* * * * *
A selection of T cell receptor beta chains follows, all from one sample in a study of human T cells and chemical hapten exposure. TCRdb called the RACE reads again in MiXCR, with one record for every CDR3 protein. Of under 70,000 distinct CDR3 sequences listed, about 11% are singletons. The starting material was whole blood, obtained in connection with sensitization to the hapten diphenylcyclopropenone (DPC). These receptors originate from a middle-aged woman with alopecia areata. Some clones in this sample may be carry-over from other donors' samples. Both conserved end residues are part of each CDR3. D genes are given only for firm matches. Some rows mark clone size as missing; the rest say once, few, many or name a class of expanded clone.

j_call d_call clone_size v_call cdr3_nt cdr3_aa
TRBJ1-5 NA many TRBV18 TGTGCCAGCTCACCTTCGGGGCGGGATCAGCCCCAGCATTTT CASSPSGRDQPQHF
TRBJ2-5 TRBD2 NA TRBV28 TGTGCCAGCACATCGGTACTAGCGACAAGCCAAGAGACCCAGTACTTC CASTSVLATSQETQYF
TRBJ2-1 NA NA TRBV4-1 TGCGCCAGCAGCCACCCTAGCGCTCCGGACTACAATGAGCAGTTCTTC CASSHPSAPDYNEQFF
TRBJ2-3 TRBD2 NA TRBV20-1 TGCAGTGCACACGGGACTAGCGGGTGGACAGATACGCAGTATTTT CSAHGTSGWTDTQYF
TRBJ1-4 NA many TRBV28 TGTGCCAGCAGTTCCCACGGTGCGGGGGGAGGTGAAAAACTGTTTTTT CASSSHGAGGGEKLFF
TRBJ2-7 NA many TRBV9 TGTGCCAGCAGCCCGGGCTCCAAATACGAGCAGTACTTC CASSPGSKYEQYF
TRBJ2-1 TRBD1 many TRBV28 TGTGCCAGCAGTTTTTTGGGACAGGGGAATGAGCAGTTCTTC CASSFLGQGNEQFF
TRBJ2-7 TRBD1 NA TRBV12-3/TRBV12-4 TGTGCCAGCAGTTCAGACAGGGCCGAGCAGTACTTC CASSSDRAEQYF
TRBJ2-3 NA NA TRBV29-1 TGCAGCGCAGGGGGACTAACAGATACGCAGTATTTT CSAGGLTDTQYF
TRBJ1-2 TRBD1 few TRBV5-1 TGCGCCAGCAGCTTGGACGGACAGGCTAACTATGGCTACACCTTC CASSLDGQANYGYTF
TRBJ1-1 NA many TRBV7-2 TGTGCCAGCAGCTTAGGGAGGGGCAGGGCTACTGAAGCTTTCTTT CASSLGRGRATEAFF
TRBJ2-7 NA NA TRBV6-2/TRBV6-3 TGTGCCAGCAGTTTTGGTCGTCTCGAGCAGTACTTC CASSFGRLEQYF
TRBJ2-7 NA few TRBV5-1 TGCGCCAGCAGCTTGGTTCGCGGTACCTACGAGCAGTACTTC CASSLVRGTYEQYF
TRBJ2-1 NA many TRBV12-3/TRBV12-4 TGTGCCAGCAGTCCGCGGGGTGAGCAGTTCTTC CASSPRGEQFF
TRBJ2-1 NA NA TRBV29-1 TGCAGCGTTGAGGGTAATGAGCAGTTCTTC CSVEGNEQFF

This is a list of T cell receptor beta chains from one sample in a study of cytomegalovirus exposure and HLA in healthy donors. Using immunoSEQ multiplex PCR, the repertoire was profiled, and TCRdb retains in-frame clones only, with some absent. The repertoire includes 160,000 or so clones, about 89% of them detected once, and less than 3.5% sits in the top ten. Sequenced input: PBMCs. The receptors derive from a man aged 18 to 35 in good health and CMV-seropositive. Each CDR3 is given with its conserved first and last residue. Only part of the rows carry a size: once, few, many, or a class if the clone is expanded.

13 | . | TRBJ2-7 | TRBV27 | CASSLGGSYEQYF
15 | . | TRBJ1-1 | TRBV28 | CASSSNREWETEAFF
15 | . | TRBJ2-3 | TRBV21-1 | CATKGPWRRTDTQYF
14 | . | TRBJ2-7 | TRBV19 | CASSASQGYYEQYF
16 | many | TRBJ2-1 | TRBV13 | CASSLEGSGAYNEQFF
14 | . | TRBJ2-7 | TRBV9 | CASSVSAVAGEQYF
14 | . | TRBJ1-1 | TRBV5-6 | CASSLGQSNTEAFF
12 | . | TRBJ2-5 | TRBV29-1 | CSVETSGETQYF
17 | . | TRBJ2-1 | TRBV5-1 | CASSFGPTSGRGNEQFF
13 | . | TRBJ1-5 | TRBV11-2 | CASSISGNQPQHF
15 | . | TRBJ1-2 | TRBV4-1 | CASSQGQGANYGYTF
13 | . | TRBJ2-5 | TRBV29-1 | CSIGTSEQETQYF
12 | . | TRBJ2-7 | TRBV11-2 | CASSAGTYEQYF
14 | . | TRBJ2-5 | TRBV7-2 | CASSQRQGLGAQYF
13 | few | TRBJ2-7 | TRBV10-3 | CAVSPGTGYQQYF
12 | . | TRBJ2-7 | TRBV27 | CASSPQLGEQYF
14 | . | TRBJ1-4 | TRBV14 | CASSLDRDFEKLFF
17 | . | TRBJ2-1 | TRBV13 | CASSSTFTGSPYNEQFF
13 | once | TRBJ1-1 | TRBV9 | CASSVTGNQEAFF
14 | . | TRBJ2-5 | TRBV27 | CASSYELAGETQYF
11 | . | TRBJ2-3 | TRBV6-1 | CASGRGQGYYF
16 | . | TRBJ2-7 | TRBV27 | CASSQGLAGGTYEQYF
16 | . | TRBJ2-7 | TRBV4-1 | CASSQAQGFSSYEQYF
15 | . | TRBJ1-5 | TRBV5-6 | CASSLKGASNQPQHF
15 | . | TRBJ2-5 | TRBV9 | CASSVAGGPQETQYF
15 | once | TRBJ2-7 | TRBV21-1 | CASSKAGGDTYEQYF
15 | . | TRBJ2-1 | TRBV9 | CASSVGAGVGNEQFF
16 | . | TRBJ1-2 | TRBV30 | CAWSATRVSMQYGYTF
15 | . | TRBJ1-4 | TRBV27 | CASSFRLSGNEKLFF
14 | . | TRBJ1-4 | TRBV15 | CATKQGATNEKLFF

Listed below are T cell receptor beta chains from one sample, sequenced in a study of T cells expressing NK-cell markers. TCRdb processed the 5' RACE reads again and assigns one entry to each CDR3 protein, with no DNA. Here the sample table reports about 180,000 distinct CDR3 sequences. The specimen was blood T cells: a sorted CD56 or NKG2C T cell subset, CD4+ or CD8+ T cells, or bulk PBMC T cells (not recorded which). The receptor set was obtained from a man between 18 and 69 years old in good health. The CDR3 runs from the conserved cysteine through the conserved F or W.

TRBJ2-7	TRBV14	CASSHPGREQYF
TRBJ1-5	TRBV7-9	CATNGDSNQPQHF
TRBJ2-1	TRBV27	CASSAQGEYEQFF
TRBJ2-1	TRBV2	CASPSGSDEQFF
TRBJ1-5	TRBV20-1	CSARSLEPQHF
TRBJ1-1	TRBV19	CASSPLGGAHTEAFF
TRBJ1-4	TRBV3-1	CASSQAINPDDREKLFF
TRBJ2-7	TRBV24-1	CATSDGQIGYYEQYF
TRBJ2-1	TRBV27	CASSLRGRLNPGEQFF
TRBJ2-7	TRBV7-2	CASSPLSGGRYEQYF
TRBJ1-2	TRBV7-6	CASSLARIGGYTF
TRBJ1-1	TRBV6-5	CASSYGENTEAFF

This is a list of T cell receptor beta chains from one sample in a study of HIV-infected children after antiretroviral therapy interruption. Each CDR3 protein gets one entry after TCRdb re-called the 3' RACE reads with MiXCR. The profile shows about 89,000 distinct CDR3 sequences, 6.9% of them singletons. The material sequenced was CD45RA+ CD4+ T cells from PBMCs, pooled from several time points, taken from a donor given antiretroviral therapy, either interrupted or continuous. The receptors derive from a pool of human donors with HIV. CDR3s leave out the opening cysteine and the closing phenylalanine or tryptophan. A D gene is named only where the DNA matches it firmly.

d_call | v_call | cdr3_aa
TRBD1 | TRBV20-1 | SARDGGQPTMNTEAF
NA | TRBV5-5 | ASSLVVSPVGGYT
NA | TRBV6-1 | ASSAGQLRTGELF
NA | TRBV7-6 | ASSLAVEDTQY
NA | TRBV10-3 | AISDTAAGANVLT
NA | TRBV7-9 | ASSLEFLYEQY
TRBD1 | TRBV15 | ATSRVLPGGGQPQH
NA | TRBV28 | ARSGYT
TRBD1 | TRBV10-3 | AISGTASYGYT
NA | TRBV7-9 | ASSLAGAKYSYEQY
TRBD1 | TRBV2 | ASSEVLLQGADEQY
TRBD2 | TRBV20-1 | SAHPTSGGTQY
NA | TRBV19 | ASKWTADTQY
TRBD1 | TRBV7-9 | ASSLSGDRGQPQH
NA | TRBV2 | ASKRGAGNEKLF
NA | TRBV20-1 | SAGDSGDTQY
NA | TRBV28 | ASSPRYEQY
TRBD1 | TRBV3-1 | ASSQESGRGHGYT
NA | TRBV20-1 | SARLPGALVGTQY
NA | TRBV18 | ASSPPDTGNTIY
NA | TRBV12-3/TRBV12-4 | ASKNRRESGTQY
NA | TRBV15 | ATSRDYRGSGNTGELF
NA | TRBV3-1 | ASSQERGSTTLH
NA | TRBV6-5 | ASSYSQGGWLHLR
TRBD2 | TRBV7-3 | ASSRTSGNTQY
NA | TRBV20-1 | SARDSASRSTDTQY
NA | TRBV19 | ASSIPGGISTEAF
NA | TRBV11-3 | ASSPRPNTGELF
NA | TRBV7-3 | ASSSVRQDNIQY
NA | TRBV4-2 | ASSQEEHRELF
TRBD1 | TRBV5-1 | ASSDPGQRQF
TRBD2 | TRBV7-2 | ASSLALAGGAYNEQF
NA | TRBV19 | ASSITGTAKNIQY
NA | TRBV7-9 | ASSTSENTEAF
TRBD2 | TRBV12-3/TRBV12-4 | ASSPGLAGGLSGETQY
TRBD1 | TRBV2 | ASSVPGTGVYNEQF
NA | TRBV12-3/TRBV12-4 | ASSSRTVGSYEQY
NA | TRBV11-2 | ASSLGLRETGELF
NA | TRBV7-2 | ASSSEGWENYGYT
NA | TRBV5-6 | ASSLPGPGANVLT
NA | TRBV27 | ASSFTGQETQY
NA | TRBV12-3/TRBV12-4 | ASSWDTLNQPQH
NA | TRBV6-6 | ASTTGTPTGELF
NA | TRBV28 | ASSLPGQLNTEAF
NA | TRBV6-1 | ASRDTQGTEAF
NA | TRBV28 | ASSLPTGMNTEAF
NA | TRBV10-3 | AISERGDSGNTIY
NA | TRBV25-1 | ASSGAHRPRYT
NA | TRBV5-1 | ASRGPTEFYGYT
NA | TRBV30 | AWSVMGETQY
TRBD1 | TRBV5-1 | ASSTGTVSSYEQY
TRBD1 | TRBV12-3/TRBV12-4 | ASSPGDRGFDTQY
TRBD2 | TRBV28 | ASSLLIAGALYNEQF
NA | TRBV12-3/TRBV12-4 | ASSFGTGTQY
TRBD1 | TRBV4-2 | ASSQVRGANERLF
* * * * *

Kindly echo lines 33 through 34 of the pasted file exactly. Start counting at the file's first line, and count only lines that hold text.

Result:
13 | few | TRBJ2-7 | TRBV10-3 | CAVSPGTGYQQYF
12 | . | TRBJ2-7 | TRBV27 | CASSPQLGEQYF